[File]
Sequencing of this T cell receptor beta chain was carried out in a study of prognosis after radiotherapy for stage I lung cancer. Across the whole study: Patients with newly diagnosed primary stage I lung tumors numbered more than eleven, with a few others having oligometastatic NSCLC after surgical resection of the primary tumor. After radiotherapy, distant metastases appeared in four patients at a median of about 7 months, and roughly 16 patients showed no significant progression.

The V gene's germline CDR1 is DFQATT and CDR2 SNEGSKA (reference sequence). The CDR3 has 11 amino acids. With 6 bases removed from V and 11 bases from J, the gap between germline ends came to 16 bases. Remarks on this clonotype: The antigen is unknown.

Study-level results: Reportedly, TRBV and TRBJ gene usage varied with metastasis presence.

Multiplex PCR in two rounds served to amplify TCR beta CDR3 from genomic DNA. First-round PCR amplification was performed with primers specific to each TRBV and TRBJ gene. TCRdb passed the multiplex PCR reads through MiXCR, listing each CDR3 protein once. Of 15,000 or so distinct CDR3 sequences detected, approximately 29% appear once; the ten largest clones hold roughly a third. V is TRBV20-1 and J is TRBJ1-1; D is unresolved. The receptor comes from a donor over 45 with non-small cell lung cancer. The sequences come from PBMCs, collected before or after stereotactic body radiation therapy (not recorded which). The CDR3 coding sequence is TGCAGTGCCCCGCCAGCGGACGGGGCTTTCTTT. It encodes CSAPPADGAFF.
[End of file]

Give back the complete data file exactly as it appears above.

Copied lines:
Sequencing of this T cell receptor beta chain was carried out in a study of prognosis after radiotherapy for stage I lung cancer. Across the whole study: Patients with newly diagnosed primary stage I lung tumors numbered more than eleven, with a few others having oligometastatic NSCLC after surgical resection of the primary tumor. After radiotherapy, distant metastases appeared in four patients at a median of about 7 months, and roughly 16 patients showed no significant progression.

The V gene's germline CDR1 is DFQATT and CDR2 SNEGSKA (reference sequence). The CDR3 has 11 amino acids. With 6 bases removed from V and 11 bases from J, the gap between germline ends came to 16 bases. Remarks on this clonotype: The antigen is unknown.

Study-level results: Reportedly, TRBV and TRBJ gene usage varied with metastasis presence.

Multiplex PCR in two rounds served to amplify TCR beta CDR3 from genomic DNA. First-round PCR amplification was performed with primers specific to each TRBV and TRBJ gene. TCRdb passed the multiplex PCR reads through MiXCR, listing each CDR3 protein once. Of 15,000 or so distinct CDR3 sequences detected, approximately 29% appear once; the ten largest clones hold roughly a third. V is TRBV20-1 and J is TRBJ1-1; D is unresolved. The receptor comes from a donor over 45 with non-small cell lung cancer. The sequences come from PBMCs, collected before or after stereotactic body radiation therapy (not recorded which). The CDR3 coding sequence is TGCAGTGCCCCGCCAGCGGACGGGGCTTTCTTT. It encodes CSAPPADGAFF.